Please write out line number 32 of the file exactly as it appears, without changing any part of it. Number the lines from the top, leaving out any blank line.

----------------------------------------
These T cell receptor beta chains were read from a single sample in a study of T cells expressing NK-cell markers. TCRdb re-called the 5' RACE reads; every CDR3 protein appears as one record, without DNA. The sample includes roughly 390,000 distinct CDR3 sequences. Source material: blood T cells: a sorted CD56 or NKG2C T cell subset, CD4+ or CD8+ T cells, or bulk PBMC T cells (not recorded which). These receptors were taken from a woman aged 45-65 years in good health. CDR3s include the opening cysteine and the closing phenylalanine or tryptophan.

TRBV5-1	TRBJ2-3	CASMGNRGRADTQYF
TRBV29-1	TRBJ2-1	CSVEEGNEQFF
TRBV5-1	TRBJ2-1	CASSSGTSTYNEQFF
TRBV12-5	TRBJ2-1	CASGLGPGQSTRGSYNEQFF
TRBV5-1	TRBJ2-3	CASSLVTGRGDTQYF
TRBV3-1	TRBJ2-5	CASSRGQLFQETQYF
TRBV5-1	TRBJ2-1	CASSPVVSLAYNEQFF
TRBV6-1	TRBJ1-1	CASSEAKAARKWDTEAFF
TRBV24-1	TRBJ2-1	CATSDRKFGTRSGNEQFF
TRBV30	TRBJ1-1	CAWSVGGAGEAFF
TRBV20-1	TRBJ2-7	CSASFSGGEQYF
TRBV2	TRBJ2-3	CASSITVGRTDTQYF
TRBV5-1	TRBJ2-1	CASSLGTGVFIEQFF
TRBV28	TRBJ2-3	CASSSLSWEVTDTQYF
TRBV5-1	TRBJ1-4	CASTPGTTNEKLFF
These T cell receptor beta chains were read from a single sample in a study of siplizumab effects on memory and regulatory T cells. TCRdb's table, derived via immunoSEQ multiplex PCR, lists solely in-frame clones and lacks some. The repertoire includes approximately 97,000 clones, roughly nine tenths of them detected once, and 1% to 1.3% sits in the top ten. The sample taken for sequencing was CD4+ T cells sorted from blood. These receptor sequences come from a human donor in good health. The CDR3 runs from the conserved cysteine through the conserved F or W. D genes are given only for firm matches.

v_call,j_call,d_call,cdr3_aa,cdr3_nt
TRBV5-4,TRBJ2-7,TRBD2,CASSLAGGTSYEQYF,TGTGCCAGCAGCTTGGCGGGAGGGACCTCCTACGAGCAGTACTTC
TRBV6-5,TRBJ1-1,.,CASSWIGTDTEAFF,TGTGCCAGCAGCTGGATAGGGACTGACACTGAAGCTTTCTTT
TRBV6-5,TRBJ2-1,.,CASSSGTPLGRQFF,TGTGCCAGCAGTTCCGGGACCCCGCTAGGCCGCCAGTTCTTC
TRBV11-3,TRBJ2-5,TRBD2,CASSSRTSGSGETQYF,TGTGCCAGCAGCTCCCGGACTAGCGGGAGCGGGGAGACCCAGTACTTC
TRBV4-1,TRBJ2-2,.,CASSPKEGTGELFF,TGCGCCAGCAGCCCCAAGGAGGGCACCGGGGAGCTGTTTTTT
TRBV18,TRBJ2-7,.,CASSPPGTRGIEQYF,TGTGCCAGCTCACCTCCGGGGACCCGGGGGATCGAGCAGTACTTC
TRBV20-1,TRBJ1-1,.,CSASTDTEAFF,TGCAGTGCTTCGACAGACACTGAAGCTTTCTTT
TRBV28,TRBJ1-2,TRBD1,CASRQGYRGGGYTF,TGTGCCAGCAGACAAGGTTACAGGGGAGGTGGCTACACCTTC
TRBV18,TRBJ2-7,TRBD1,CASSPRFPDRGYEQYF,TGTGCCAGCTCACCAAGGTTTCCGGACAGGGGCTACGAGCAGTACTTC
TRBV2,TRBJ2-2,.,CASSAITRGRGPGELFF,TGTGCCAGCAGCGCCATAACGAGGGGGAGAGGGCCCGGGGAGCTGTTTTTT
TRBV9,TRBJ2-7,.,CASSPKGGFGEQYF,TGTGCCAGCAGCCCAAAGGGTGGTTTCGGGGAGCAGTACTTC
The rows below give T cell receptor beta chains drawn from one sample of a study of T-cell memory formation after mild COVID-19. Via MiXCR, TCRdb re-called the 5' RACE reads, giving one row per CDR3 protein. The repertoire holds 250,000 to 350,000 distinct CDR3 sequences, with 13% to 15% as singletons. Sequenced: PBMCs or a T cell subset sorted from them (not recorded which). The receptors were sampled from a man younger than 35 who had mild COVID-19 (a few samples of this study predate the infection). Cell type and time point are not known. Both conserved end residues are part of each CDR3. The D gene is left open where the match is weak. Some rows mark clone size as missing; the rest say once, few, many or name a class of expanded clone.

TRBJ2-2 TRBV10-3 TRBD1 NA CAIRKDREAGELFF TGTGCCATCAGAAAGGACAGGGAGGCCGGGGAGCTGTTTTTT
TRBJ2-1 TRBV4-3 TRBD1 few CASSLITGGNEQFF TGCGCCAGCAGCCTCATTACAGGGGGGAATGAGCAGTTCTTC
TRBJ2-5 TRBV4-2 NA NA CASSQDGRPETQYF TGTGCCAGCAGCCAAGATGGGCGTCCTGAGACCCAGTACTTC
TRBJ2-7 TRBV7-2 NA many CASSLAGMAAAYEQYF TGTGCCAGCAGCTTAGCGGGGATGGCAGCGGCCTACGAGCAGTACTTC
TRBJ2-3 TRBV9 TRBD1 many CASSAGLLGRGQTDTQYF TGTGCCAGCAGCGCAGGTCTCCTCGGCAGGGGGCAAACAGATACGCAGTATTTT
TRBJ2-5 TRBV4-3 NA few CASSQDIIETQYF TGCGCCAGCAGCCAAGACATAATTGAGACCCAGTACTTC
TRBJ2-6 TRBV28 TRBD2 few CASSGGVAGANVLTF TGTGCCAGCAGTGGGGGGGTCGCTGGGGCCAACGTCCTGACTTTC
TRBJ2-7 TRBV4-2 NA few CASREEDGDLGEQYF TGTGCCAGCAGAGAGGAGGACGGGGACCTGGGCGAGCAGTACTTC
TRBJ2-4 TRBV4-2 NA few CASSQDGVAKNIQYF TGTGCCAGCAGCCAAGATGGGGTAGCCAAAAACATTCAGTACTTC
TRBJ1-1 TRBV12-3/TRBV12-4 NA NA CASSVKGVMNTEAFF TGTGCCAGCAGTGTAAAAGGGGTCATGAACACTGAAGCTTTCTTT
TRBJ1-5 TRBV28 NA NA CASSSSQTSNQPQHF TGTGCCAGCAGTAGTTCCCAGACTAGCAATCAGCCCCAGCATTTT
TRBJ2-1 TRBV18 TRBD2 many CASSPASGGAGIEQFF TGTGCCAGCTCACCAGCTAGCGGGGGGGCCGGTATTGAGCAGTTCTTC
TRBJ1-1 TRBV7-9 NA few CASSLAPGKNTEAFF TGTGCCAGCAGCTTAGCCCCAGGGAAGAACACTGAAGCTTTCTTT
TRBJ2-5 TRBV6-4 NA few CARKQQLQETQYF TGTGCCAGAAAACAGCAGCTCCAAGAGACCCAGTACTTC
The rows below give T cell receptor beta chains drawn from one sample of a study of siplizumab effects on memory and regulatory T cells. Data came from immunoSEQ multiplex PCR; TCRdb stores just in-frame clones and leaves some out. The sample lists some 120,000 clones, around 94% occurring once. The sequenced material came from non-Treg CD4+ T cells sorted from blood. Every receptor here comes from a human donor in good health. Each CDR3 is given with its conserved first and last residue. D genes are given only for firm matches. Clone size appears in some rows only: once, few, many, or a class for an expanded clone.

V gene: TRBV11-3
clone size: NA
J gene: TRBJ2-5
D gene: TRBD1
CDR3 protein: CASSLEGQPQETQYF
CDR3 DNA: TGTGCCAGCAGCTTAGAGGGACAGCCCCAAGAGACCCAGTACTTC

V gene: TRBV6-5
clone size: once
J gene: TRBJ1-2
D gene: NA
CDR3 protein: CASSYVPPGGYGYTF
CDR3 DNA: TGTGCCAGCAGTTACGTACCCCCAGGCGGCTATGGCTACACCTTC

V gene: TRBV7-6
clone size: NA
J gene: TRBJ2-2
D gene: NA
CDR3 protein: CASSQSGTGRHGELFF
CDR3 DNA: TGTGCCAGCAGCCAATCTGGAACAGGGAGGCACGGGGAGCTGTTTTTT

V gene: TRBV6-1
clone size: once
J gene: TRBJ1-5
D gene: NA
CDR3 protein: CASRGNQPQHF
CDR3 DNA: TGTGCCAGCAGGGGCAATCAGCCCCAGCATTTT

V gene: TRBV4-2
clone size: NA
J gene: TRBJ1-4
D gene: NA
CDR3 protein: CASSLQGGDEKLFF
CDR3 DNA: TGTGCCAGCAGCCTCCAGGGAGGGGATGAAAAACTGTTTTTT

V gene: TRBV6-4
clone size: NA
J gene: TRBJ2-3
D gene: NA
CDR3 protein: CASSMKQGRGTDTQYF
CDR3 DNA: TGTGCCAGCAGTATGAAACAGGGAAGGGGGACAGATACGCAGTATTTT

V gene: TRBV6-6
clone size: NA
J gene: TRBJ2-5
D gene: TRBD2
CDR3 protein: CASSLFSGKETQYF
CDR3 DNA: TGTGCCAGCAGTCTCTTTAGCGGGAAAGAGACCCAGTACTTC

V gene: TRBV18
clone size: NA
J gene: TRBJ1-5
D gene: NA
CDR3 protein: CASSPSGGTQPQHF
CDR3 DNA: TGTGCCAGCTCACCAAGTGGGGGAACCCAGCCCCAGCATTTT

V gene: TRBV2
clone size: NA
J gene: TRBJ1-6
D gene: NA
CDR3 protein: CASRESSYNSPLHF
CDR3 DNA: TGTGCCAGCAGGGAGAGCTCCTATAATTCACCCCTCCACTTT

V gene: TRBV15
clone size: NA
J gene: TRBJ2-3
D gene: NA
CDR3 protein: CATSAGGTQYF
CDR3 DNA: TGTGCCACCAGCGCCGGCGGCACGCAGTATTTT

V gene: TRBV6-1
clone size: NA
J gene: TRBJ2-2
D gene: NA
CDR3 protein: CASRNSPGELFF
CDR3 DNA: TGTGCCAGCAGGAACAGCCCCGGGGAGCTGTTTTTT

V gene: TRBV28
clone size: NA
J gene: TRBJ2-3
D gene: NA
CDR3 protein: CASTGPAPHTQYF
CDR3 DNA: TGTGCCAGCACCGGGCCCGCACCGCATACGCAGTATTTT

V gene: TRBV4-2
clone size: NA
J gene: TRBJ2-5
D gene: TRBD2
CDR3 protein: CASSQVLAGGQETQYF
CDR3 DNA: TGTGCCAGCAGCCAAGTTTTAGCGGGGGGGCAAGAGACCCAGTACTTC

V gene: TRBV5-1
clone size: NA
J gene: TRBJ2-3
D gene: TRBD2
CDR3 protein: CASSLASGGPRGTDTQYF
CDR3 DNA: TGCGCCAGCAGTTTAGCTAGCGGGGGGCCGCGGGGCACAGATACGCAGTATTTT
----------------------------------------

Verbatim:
TRBJ2-1 TRBV4-3 TRBD1 few CASSLITGGNEQFF TGCGCCAGCAGCCTCATTACAGGGGGGAATGAGCAGTTCTTC